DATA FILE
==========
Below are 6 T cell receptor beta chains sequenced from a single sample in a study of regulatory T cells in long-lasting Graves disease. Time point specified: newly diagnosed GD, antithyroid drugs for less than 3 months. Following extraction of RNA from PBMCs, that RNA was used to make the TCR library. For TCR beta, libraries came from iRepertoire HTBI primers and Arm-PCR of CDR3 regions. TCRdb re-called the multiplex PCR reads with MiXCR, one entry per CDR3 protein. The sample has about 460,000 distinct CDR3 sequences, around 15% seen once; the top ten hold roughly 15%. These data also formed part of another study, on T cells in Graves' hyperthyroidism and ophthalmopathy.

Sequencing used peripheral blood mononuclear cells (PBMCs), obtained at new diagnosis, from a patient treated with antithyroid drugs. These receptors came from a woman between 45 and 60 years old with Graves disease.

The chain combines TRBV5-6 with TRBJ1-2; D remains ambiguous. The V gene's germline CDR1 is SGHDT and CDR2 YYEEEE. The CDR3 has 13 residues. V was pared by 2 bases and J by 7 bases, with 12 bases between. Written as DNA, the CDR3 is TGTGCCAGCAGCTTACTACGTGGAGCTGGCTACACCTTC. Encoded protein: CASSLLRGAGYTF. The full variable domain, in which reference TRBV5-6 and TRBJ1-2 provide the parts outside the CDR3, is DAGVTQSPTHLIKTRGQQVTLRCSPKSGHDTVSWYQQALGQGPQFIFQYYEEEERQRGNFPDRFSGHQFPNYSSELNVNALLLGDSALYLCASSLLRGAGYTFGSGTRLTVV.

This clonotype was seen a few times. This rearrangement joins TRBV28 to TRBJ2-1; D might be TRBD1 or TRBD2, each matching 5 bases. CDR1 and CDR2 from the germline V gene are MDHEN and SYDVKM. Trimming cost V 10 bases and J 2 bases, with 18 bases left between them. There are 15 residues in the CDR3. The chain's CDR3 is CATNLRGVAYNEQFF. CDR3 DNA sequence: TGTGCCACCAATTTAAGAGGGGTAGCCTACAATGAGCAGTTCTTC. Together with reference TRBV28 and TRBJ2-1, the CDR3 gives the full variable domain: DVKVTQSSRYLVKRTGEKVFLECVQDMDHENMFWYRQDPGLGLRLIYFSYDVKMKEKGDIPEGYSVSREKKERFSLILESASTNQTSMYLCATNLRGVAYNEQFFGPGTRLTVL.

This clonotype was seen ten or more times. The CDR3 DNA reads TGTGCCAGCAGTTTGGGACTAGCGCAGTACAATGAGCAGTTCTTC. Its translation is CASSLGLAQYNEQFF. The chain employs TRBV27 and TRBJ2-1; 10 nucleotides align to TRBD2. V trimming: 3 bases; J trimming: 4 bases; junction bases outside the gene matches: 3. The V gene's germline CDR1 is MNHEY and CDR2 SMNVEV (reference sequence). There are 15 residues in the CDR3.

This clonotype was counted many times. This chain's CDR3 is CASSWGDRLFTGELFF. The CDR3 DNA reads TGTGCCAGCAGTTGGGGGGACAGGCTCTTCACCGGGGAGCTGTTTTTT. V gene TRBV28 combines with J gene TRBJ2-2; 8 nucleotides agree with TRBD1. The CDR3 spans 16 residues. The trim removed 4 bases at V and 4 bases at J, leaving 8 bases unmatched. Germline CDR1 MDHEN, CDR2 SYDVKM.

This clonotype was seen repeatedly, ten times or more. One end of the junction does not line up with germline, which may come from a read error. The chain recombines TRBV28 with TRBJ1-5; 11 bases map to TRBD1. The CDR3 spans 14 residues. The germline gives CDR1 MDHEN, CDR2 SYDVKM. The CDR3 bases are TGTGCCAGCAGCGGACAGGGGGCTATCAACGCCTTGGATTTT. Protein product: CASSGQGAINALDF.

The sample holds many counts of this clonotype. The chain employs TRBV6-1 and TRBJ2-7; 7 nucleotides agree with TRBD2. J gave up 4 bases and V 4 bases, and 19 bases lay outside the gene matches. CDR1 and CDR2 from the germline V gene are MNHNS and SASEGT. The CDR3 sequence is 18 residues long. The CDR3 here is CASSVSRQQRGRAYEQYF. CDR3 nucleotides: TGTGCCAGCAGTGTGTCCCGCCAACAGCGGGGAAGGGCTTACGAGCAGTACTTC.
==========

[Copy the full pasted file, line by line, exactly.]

Below are 6 T cell receptor beta chains sequenced from a single sample in a study of regulatory T cells in long-lasting Graves disease. Time point specified: newly diagnosed GD, antithyroid drugs for less than 3 months. Following extraction of RNA from PBMCs, that RNA was used to make the TCR library. For TCR beta, libraries came from iRepertoire HTBI primers and Arm-PCR of CDR3 regions. TCRdb re-called the multiplex PCR reads with MiXCR, one entry per CDR3 protein. The sample has about 460,000 distinct CDR3 sequences, around 15% seen once; the top ten hold roughly 15%. These data also formed part of another study, on T cells in Graves' hyperthyroidism and ophthalmopathy.

Sequencing used peripheral blood mononuclear cells (PBMCs), obtained at new diagnosis, from a patient treated with antithyroid drugs. These receptors came from a woman between 45 and 60 years old with Graves disease.

The chain combines TRBV5-6 with TRBJ1-2; D remains ambiguous. The V gene's germline CDR1 is SGHDT and CDR2 YYEEEE. The CDR3 has 13 residues. V was pared by 2 bases and J by 7 bases, with 12 bases between. Written as DNA, the CDR3 is TGTGCCAGCAGCTTACTACGTGGAGCTGGCTACACCTTC. Encoded protein: CASSLLRGAGYTF. The full variable domain, in which reference TRBV5-6 and TRBJ1-2 provide the parts outside the CDR3, is DAGVTQSPTHLIKTRGQQVTLRCSPKSGHDTVSWYQQALGQGPQFIFQYYEEEERQRGNFPDRFSGHQFPNYSSELNVNALLLGDSALYLCASSLLRGAGYTFGSGTRLTVV.

This clonotype was seen a few times. This rearrangement joins TRBV28 to TRBJ2-1; D might be TRBD1 or TRBD2, each matching 5 bases. CDR1 and CDR2 from the germline V gene are MDHEN and SYDVKM. Trimming cost V 10 bases and J 2 bases, with 18 bases left between them. There are 15 residues in the CDR3. The chain's CDR3 is CATNLRGVAYNEQFF. CDR3 DNA sequence: TGTGCCACCAATTTAAGAGGGGTAGCCTACAATGAGCAGTTCTTC. Together with reference TRBV28 and TRBJ2-1, the CDR3 gives the full variable domain: DVKVTQSSRYLVKRTGEKVFLECVQDMDHENMFWYRQDPGLGLRLIYFSYDVKMKEKGDIPEGYSVSREKKERFSLILESASTNQTSMYLCATNLRGVAYNEQFFGPGTRLTVL.

This clonotype was seen ten or more times. The CDR3 DNA reads TGTGCCAGCAGTTTGGGACTAGCGCAGTACAATGAGCAGTTCTTC. Its translation is CASSLGLAQYNEQFF. The chain employs TRBV27 and TRBJ2-1; 10 nucleotides align to TRBD2. V trimming: 3 bases; J trimming: 4 bases; junction bases outside the gene matches: 3. The V gene's germline CDR1 is MNHEY and CDR2 SMNVEV (reference sequence). There are 15 residues in the CDR3.

This clonotype was counted many times. This chain's CDR3 is CASSWGDRLFTGELFF. The CDR3 DNA reads TGTGCCAGCAGTTGGGGGGACAGGCTCTTCACCGGGGAGCTGTTTTTT. V gene TRBV28 combines with J gene TRBJ2-2; 8 nucleotides agree with TRBD1. The CDR3 spans 16 residues. The trim removed 4 bases at V and 4 bases at J, leaving 8 bases unmatched. Germline CDR1 MDHEN, CDR2 SYDVKM.

This clonotype was seen repeatedly, ten times or more. One end of the junction does not line up with germline, which may come from a read error. The chain recombines TRBV28 with TRBJ1-5; 11 bases map to TRBD1. The CDR3 spans 14 residues. The germline gives CDR1 MDHEN, CDR2 SYDVKM. The CDR3 bases are TGTGCCAGCAGCGGACAGGGGGCTATCAACGCCTTGGATTTT. Protein product: CASSGQGAINALDF.

The sample holds many counts of this clonotype. The chain employs TRBV6-1 and TRBJ2-7; 7 nucleotides agree with TRBD2. J gave up 4 bases and V 4 bases, and 19 bases lay outside the gene matches. CDR1 and CDR2 from the germline V gene are MNHNS and SASEGT. The CDR3 sequence is 18 residues long. The CDR3 here is CASSVSRQQRGRAYEQYF. CDR3 nucleotides: TGTGCCAGCAGTGTGTCCCGCCAACAGCGGGGAAGGGCTTACGAGCAGTACTTC.